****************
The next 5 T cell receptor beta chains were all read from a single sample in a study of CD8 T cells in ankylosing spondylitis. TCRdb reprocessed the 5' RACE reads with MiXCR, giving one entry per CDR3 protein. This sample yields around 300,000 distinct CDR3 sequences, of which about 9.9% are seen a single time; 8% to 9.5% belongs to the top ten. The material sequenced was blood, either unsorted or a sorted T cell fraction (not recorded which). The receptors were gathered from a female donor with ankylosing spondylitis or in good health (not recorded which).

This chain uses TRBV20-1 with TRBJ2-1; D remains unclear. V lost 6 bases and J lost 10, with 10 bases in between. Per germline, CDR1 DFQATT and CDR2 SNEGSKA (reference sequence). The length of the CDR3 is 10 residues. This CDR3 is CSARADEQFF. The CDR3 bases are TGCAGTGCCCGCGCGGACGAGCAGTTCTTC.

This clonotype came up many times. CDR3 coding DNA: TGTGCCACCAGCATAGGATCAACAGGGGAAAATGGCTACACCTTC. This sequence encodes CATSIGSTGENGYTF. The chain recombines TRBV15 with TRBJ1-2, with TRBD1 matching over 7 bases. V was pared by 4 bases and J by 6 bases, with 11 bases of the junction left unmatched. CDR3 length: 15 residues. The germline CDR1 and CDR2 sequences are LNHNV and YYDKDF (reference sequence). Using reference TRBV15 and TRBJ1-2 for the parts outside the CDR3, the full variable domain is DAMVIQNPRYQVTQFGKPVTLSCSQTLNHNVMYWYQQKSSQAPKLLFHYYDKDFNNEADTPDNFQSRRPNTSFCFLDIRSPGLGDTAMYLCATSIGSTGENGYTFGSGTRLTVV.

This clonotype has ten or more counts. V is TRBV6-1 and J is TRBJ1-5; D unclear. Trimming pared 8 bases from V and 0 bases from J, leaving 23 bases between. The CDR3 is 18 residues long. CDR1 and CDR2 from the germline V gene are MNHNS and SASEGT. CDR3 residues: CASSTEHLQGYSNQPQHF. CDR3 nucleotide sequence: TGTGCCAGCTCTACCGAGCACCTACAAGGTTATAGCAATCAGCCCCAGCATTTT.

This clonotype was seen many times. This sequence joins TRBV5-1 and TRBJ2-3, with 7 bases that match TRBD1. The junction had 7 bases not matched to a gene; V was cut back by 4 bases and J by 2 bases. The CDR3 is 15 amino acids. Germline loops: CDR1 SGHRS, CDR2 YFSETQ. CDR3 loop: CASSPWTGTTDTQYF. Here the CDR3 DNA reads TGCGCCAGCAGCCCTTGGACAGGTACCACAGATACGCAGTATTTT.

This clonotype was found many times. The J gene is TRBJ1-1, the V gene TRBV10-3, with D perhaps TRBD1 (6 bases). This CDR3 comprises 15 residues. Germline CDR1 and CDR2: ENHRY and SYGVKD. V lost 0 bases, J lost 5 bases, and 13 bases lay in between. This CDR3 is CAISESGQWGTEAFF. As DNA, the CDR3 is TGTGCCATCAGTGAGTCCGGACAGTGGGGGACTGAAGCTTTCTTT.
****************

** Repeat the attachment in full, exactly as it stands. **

The next 5 T cell receptor beta chains were all read from a single sample in a study of CD8 T cells in ankylosing spondylitis. TCRdb reprocessed the 5' RACE reads with MiXCR, giving one entry per CDR3 protein. This sample yields around 300,000 distinct CDR3 sequences, of which about 9.9% are seen a single time; 8% to 9.5% belongs to the top ten. The material sequenced was blood, either unsorted or a sorted T cell fraction (not recorded which). The receptors were gathered from a female donor with ankylosing spondylitis or in good health (not recorded which).

This chain uses TRBV20-1 with TRBJ2-1; D remains unclear. V lost 6 bases and J lost 10, with 10 bases in between. Per germline, CDR1 DFQATT and CDR2 SNEGSKA (reference sequence). The length of the CDR3 is 10 residues. This CDR3 is CSARADEQFF. The CDR3 bases are TGCAGTGCCCGCGCGGACGAGCAGTTCTTC.

This clonotype came up many times. CDR3 coding DNA: TGTGCCACCAGCATAGGATCAACAGGGGAAAATGGCTACACCTTC. This sequence encodes CATSIGSTGENGYTF. The chain recombines TRBV15 with TRBJ1-2, with TRBD1 matching over 7 bases. V was pared by 4 bases and J by 6 bases, with 11 bases of the junction left unmatched. CDR3 length: 15 residues. The germline CDR1 and CDR2 sequences are LNHNV and YYDKDF (reference sequence). Using reference TRBV15 and TRBJ1-2 for the parts outside the CDR3, the full variable domain is DAMVIQNPRYQVTQFGKPVTLSCSQTLNHNVMYWYQQKSSQAPKLLFHYYDKDFNNEADTPDNFQSRRPNTSFCFLDIRSPGLGDTAMYLCATSIGSTGENGYTFGSGTRLTVV.

This clonotype has ten or more counts. V is TRBV6-1 and J is TRBJ1-5; D unclear. Trimming pared 8 bases from V and 0 bases from J, leaving 23 bases between. The CDR3 is 18 residues long. CDR1 and CDR2 from the germline V gene are MNHNS and SASEGT. CDR3 residues: CASSTEHLQGYSNQPQHF. CDR3 nucleotide sequence: TGTGCCAGCTCTACCGAGCACCTACAAGGTTATAGCAATCAGCCCCAGCATTTT.

This clonotype was seen many times. This sequence joins TRBV5-1 and TRBJ2-3, with 7 bases that match TRBD1. The junction had 7 bases not matched to a gene; V was cut back by 4 bases and J by 2 bases. The CDR3 is 15 amino acids. Germline loops: CDR1 SGHRS, CDR2 YFSETQ. CDR3 loop: CASSPWTGTTDTQYF. Here the CDR3 DNA reads TGCGCCAGCAGCCCTTGGACAGGTACCACAGATACGCAGTATTTT.

This clonotype was found many times. The J gene is TRBJ1-1, the V gene TRBV10-3, with D perhaps TRBD1 (6 bases). This CDR3 comprises 15 residues. Germline CDR1 and CDR2: ENHRY and SYGVKD. V lost 0 bases, J lost 5 bases, and 13 bases lay in between. This CDR3 is CAISESGQWGTEAFF. As DNA, the CDR3 is TGTGCCATCAGTGAGTCCGGACAGTGGGGGACTGAAGCTTTCTTT.